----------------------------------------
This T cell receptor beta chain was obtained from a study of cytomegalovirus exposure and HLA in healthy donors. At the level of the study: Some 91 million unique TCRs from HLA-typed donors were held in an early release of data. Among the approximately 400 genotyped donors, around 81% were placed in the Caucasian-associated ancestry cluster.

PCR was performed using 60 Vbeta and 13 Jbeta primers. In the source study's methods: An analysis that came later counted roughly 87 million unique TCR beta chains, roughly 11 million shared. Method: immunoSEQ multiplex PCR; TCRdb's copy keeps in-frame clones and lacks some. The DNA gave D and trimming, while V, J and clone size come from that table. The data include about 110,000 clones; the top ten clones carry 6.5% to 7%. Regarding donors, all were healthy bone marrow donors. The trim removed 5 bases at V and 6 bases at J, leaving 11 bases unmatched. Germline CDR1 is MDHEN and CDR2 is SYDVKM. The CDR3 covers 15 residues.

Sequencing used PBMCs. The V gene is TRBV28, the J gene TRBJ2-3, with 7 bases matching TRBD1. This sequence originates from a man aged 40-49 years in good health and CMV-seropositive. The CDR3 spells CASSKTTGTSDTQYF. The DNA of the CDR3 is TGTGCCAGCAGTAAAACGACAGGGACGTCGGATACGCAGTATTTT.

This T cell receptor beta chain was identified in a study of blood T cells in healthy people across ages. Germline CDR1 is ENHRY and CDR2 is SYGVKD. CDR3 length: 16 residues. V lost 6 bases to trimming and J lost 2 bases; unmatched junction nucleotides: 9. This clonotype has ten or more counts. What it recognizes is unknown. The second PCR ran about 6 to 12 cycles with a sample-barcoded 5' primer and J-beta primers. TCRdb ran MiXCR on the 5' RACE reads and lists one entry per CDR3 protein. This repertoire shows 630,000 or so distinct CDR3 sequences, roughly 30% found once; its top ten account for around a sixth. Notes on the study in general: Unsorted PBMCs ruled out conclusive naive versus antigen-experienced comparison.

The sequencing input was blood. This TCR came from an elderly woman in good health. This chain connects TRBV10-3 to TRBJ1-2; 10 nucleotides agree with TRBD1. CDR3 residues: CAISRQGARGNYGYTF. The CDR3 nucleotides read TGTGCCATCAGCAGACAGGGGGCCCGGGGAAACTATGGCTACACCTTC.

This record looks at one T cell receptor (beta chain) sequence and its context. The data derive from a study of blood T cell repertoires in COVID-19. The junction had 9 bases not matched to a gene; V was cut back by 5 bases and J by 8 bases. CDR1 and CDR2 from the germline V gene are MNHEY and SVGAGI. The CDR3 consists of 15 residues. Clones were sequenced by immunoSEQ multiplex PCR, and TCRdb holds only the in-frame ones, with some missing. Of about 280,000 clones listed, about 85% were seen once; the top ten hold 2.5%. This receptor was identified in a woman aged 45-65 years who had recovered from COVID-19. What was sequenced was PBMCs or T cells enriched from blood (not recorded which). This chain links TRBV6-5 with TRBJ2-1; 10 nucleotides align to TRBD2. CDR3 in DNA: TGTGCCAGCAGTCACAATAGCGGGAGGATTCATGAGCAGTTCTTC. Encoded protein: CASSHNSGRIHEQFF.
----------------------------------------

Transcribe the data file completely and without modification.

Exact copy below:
This T cell receptor beta chain was obtained from a study of cytomegalovirus exposure and HLA in healthy donors. At the level of the study: Some 91 million unique TCRs from HLA-typed donors were held in an early release of data. Among the approximately 400 genotyped donors, around 81% were placed in the Caucasian-associated ancestry cluster.

PCR was performed using 60 Vbeta and 13 Jbeta primers. In the source study's methods: An analysis that came later counted roughly 87 million unique TCR beta chains, roughly 11 million shared. Method: immunoSEQ multiplex PCR; TCRdb's copy keeps in-frame clones and lacks some. The DNA gave D and trimming, while V, J and clone size come from that table. The data include about 110,000 clones; the top ten clones carry 6.5% to 7%. Regarding donors, all were healthy bone marrow donors. The trim removed 5 bases at V and 6 bases at J, leaving 11 bases unmatched. Germline CDR1 is MDHEN and CDR2 is SYDVKM. The CDR3 covers 15 residues.

Sequencing used PBMCs. The V gene is TRBV28, the J gene TRBJ2-3, with 7 bases matching TRBD1. This sequence originates from a man aged 40-49 years in good health and CMV-seropositive. The CDR3 spells CASSKTTGTSDTQYF. The DNA of the CDR3 is TGTGCCAGCAGTAAAACGACAGGGACGTCGGATACGCAGTATTTT.

This T cell receptor beta chain was identified in a study of blood T cells in healthy people across ages. Germline CDR1 is ENHRY and CDR2 is SYGVKD. CDR3 length: 16 residues. V lost 6 bases to trimming and J lost 2 bases; unmatched junction nucleotides: 9. This clonotype has ten or more counts. What it recognizes is unknown. The second PCR ran about 6 to 12 cycles with a sample-barcoded 5' primer and J-beta primers. TCRdb ran MiXCR on the 5' RACE reads and lists one entry per CDR3 protein. This repertoire shows 630,000 or so distinct CDR3 sequences, roughly 30% found once; its top ten account for around a sixth. Notes on the study in general: Unsorted PBMCs ruled out conclusive naive versus antigen-experienced comparison.

The sequencing input was blood. This TCR came from an elderly woman in good health. This chain connects TRBV10-3 to TRBJ1-2; 10 nucleotides agree with TRBD1. CDR3 residues: CAISRQGARGNYGYTF. The CDR3 nucleotides read TGTGCCATCAGCAGACAGGGGGCCCGGGGAAACTATGGCTACACCTTC.

This record looks at one T cell receptor (beta chain) sequence and its context. The data derive from a study of blood T cell repertoires in COVID-19. The junction had 9 bases not matched to a gene; V was cut back by 5 bases and J by 8 bases. CDR1 and CDR2 from the germline V gene are MNHEY and SVGAGI. The CDR3 consists of 15 residues. Clones were sequenced by immunoSEQ multiplex PCR, and TCRdb holds only the in-frame ones, with some missing. Of about 280,000 clones listed, about 85% were seen once; the top ten hold 2.5%. This receptor was identified in a woman aged 45-65 years who had recovered from COVID-19. What was sequenced was PBMCs or T cells enriched from blood (not recorded which). This chain links TRBV6-5 with TRBJ2-1; 10 nucleotides align to TRBD2. CDR3 in DNA: TGTGCCAGCAGTCACAATAGCGGGAGGATTCATGAGCAGTTCTTC. Encoded protein: CASSHNSGRIHEQFF.